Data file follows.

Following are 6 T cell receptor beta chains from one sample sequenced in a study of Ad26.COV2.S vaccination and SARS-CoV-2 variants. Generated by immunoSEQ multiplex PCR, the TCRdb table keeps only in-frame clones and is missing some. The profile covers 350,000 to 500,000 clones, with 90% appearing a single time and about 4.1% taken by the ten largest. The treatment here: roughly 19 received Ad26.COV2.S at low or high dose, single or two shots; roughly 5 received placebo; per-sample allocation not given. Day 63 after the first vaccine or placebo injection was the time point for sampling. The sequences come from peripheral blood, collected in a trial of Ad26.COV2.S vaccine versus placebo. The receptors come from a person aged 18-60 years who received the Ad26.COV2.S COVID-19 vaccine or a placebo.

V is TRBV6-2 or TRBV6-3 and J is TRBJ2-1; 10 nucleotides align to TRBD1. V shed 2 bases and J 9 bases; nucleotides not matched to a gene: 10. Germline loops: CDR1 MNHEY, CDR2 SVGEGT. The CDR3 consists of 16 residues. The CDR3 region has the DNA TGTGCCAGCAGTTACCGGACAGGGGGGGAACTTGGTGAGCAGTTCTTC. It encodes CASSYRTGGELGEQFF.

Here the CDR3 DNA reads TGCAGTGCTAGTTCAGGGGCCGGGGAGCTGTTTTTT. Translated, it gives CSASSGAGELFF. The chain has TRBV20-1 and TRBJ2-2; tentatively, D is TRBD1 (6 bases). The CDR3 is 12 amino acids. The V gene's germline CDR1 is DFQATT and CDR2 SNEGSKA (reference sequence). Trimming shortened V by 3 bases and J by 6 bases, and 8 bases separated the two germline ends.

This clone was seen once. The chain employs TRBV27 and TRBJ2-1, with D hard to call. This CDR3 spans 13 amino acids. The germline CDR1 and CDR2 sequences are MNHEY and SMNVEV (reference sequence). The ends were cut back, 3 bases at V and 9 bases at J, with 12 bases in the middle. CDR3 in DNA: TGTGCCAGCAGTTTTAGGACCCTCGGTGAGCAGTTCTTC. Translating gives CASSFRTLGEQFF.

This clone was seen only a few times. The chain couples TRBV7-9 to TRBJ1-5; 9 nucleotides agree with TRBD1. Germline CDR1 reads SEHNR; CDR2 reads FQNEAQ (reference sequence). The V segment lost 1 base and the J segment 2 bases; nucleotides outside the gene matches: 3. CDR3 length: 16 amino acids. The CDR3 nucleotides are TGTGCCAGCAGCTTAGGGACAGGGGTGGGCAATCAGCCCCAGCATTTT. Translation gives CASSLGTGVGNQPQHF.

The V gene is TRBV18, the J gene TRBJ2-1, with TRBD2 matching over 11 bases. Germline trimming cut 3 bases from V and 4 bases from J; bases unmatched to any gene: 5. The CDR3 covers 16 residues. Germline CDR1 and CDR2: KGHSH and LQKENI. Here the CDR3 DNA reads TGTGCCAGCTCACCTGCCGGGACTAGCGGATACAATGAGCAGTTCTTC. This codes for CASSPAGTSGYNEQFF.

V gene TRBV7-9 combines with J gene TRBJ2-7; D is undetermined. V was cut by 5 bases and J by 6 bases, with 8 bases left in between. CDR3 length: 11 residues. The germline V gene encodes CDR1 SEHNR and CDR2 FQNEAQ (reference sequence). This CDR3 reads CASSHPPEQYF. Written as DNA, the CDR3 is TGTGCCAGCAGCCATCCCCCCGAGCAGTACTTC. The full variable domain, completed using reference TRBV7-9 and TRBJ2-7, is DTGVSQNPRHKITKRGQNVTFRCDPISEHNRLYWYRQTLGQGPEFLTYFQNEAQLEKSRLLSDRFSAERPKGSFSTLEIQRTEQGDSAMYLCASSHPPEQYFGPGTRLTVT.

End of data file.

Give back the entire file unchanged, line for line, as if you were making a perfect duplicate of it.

Following are 6 T cell receptor beta chains from one sample sequenced in a study of Ad26.COV2.S vaccination and SARS-CoV-2 variants. Generated by immunoSEQ multiplex PCR, the TCRdb table keeps only in-frame clones and is missing some. The profile covers 350,000 to 500,000 clones, with 90% appearing a single time and about 4.1% taken by the ten largest. The treatment here: roughly 19 received Ad26.COV2.S at low or high dose, single or two shots; roughly 5 received placebo; per-sample allocation not given. Day 63 after the first vaccine or placebo injection was the time point for sampling. The sequences come from peripheral blood, collected in a trial of Ad26.COV2.S vaccine versus placebo. The receptors come from a person aged 18-60 years who received the Ad26.COV2.S COVID-19 vaccine or a placebo.

V is TRBV6-2 or TRBV6-3 and J is TRBJ2-1; 10 nucleotides align to TRBD1. V shed 2 bases and J 9 bases; nucleotides not matched to a gene: 10. Germline loops: CDR1 MNHEY, CDR2 SVGEGT. The CDR3 consists of 16 residues. The CDR3 region has the DNA TGTGCCAGCAGTTACCGGACAGGGGGGGAACTTGGTGAGCAGTTCTTC. It encodes CASSYRTGGELGEQFF.

Here the CDR3 DNA reads TGCAGTGCTAGTTCAGGGGCCGGGGAGCTGTTTTTT. Translated, it gives CSASSGAGELFF. The chain has TRBV20-1 and TRBJ2-2; tentatively, D is TRBD1 (6 bases). The CDR3 is 12 amino acids. The V gene's germline CDR1 is DFQATT and CDR2 SNEGSKA (reference sequence). Trimming shortened V by 3 bases and J by 6 bases, and 8 bases separated the two germline ends.

This clone was seen once. The chain employs TRBV27 and TRBJ2-1, with D hard to call. This CDR3 spans 13 amino acids. The germline CDR1 and CDR2 sequences are MNHEY and SMNVEV (reference sequence). The ends were cut back, 3 bases at V and 9 bases at J, with 12 bases in the middle. CDR3 in DNA: TGTGCCAGCAGTTTTAGGACCCTCGGTGAGCAGTTCTTC. Translating gives CASSFRTLGEQFF.

This clone was seen only a few times. The chain couples TRBV7-9 to TRBJ1-5; 9 nucleotides agree with TRBD1. Germline CDR1 reads SEHNR; CDR2 reads FQNEAQ (reference sequence). The V segment lost 1 base and the J segment 2 bases; nucleotides outside the gene matches: 3. CDR3 length: 16 amino acids. The CDR3 nucleotides are TGTGCCAGCAGCTTAGGGACAGGGGTGGGCAATCAGCCCCAGCATTTT. Translation gives CASSLGTGVGNQPQHF.

The V gene is TRBV18, the J gene TRBJ2-1, with TRBD2 matching over 11 bases. Germline trimming cut 3 bases from V and 4 bases from J; bases unmatched to any gene: 5. The CDR3 covers 16 residues. Germline CDR1 and CDR2: KGHSH and LQKENI. Here the CDR3 DNA reads TGTGCCAGCTCACCTGCCGGGACTAGCGGATACAATGAGCAGTTCTTC. This codes for CASSPAGTSGYNEQFF.

V gene TRBV7-9 combines with J gene TRBJ2-7; D is undetermined. V was cut by 5 bases and J by 6 bases, with 8 bases left in between. CDR3 length: 11 residues. The germline V gene encodes CDR1 SEHNR and CDR2 FQNEAQ (reference sequence). This CDR3 reads CASSHPPEQYF. Written as DNA, the CDR3 is TGTGCCAGCAGCCATCCCCCCGAGCAGTACTTC. The full variable domain, completed using reference TRBV7-9 and TRBJ2-7, is DTGVSQNPRHKITKRGQNVTFRCDPISEHNRLYWYRQTLGQGPEFLTYFQNEAQLEKSRLLSDRFSAERPKGSFSTLEIQRTEQGDSAMYLCASSHPPEQYFGPGTRLTVT.